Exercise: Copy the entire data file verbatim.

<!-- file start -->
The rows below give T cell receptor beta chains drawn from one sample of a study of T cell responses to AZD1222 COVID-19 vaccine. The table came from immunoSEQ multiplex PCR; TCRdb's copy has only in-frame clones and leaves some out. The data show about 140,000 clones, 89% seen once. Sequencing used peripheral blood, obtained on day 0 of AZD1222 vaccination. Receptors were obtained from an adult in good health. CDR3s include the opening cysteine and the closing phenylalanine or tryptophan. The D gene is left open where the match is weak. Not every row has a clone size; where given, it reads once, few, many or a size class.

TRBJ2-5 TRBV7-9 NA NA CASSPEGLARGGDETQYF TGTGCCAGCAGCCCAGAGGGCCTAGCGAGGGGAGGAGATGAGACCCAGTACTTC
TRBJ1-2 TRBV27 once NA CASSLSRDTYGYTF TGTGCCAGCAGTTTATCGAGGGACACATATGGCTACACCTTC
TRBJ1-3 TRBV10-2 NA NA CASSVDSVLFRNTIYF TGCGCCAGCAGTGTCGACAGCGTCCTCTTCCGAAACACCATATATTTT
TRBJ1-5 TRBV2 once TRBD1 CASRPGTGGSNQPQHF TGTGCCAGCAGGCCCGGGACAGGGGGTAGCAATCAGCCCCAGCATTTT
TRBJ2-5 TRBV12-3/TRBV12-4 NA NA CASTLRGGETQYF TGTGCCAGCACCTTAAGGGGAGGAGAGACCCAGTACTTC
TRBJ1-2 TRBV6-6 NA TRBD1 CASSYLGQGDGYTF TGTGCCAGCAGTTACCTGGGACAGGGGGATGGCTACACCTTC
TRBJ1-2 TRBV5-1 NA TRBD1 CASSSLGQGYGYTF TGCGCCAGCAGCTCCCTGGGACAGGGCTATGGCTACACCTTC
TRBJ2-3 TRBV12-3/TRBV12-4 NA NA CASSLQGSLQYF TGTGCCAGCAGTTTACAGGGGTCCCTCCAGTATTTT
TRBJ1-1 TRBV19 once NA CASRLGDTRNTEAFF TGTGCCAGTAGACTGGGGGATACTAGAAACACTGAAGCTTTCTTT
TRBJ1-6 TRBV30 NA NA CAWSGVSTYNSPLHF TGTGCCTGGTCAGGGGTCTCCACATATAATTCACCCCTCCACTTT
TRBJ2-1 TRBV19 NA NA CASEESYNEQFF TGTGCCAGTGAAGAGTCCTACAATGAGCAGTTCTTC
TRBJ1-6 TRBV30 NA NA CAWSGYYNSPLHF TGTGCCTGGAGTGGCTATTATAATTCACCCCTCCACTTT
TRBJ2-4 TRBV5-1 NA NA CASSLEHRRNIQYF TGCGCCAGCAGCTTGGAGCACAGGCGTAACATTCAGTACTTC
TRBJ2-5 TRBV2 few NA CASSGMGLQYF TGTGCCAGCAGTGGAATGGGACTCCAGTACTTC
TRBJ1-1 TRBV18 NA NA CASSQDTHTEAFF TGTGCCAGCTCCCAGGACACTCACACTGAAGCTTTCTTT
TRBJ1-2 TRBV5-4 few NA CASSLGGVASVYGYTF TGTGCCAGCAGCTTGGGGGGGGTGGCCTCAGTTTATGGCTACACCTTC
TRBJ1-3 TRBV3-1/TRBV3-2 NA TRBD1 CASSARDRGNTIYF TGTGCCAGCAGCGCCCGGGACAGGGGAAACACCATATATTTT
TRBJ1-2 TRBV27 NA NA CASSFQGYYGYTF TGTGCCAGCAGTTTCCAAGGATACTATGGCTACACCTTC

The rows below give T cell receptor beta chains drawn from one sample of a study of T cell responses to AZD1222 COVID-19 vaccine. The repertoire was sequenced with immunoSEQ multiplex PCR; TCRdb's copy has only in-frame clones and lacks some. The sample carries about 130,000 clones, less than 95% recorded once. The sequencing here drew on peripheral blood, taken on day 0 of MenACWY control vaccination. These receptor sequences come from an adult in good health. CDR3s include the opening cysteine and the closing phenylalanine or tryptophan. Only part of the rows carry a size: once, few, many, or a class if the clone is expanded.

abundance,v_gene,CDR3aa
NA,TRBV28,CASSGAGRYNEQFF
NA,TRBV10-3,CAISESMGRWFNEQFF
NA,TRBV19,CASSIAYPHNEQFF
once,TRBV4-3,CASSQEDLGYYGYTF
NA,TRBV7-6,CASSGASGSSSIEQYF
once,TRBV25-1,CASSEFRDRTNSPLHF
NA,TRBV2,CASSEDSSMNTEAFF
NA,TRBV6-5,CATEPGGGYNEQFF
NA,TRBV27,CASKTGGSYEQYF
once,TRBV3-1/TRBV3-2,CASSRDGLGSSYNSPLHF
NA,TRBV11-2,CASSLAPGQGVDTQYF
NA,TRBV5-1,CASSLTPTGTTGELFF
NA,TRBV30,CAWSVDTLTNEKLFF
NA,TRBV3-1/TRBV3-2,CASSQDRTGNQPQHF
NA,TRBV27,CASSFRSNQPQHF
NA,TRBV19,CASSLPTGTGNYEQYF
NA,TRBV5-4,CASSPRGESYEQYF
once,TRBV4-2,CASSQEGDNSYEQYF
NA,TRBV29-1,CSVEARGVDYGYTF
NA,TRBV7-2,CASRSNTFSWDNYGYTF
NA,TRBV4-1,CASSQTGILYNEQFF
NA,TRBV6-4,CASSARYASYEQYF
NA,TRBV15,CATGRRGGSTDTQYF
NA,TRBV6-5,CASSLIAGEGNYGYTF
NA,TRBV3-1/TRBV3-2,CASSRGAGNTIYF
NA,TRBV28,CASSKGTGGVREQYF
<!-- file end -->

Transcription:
The rows below give T cell receptor beta chains drawn from one sample of a study of T cell responses to AZD1222 COVID-19 vaccine. The table came from immunoSEQ multiplex PCR; TCRdb's copy has only in-frame clones and leaves some out. The data show about 140,000 clones, 89% seen once. Sequencing used peripheral blood, obtained on day 0 of AZD1222 vaccination. Receptors were obtained from an adult in good health. CDR3s include the opening cysteine and the closing phenylalanine or tryptophan. The D gene is left open where the match is weak. Not every row has a clone size; where given, it reads once, few, many or a size class.

TRBJ2-5 TRBV7-9 NA NA CASSPEGLARGGDETQYF TGTGCCAGCAGCCCAGAGGGCCTAGCGAGGGGAGGAGATGAGACCCAGTACTTC
TRBJ1-2 TRBV27 once NA CASSLSRDTYGYTF TGTGCCAGCAGTTTATCGAGGGACACATATGGCTACACCTTC
TRBJ1-3 TRBV10-2 NA NA CASSVDSVLFRNTIYF TGCGCCAGCAGTGTCGACAGCGTCCTCTTCCGAAACACCATATATTTT
TRBJ1-5 TRBV2 once TRBD1 CASRPGTGGSNQPQHF TGTGCCAGCAGGCCCGGGACAGGGGGTAGCAATCAGCCCCAGCATTTT
TRBJ2-5 TRBV12-3/TRBV12-4 NA NA CASTLRGGETQYF TGTGCCAGCACCTTAAGGGGAGGAGAGACCCAGTACTTC
TRBJ1-2 TRBV6-6 NA TRBD1 CASSYLGQGDGYTF TGTGCCAGCAGTTACCTGGGACAGGGGGATGGCTACACCTTC
TRBJ1-2 TRBV5-1 NA TRBD1 CASSSLGQGYGYTF TGCGCCAGCAGCTCCCTGGGACAGGGCTATGGCTACACCTTC
TRBJ2-3 TRBV12-3/TRBV12-4 NA NA CASSLQGSLQYF TGTGCCAGCAGTTTACAGGGGTCCCTCCAGTATTTT
TRBJ1-1 TRBV19 once NA CASRLGDTRNTEAFF TGTGCCAGTAGACTGGGGGATACTAGAAACACTGAAGCTTTCTTT
TRBJ1-6 TRBV30 NA NA CAWSGVSTYNSPLHF TGTGCCTGGTCAGGGGTCTCCACATATAATTCACCCCTCCACTTT
TRBJ2-1 TRBV19 NA NA CASEESYNEQFF TGTGCCAGTGAAGAGTCCTACAATGAGCAGTTCTTC
TRBJ1-6 TRBV30 NA NA CAWSGYYNSPLHF TGTGCCTGGAGTGGCTATTATAATTCACCCCTCCACTTT
TRBJ2-4 TRBV5-1 NA NA CASSLEHRRNIQYF TGCGCCAGCAGCTTGGAGCACAGGCGTAACATTCAGTACTTC
TRBJ2-5 TRBV2 few NA CASSGMGLQYF TGTGCCAGCAGTGGAATGGGACTCCAGTACTTC
TRBJ1-1 TRBV18 NA NA CASSQDTHTEAFF TGTGCCAGCTCCCAGGACACTCACACTGAAGCTTTCTTT
TRBJ1-2 TRBV5-4 few NA CASSLGGVASVYGYTF TGTGCCAGCAGCTTGGGGGGGGTGGCCTCAGTTTATGGCTACACCTTC
TRBJ1-3 TRBV3-1/TRBV3-2 NA TRBD1 CASSARDRGNTIYF TGTGCCAGCAGCGCCCGGGACAGGGGAAACACCATATATTTT
TRBJ1-2 TRBV27 NA NA CASSFQGYYGYTF TGTGCCAGCAGTTTCCAAGGATACTATGGCTACACCTTC

The rows below give T cell receptor beta chains drawn from one sample of a study of T cell responses to AZD1222 COVID-19 vaccine. The repertoire was sequenced with immunoSEQ multiplex PCR; TCRdb's copy has only in-frame clones and lacks some. The sample carries about 130,000 clones, less than 95% recorded once. The sequencing here drew on peripheral blood, taken on day 0 of MenACWY control vaccination. These receptor sequences come from an adult in good health. CDR3s include the opening cysteine and the closing phenylalanine or tryptophan. Only part of the rows carry a size: once, few, many, or a class if the clone is expanded.

abundance,v_gene,CDR3aa
NA,TRBV28,CASSGAGRYNEQFF
NA,TRBV10-3,CAISESMGRWFNEQFF
NA,TRBV19,CASSIAYPHNEQFF
once,TRBV4-3,CASSQEDLGYYGYTF
NA,TRBV7-6,CASSGASGSSSIEQYF
once,TRBV25-1,CASSEFRDRTNSPLHF
NA,TRBV2,CASSEDSSMNTEAFF
NA,TRBV6-5,CATEPGGGYNEQFF
NA,TRBV27,CASKTGGSYEQYF
once,TRBV3-1/TRBV3-2,CASSRDGLGSSYNSPLHF
NA,TRBV11-2,CASSLAPGQGVDTQYF
NA,TRBV5-1,CASSLTPTGTTGELFF
NA,TRBV30,CAWSVDTLTNEKLFF
NA,TRBV3-1/TRBV3-2,CASSQDRTGNQPQHF
NA,TRBV27,CASSFRSNQPQHF
NA,TRBV19,CASSLPTGTGNYEQYF
NA,TRBV5-4,CASSPRGESYEQYF
once,TRBV4-2,CASSQEGDNSYEQYF
NA,TRBV29-1,CSVEARGVDYGYTF
NA,TRBV7-2,CASRSNTFSWDNYGYTF
NA,TRBV4-1,CASSQTGILYNEQFF
NA,TRBV6-4,CASSARYASYEQYF
NA,TRBV15,CATGRRGGSTDTQYF
NA,TRBV6-5,CASSLIAGEGNYGYTF
NA,TRBV3-1/TRBV3-2,CASSRGAGNTIYF
NA,TRBV28,CASSKGTGGVREQYF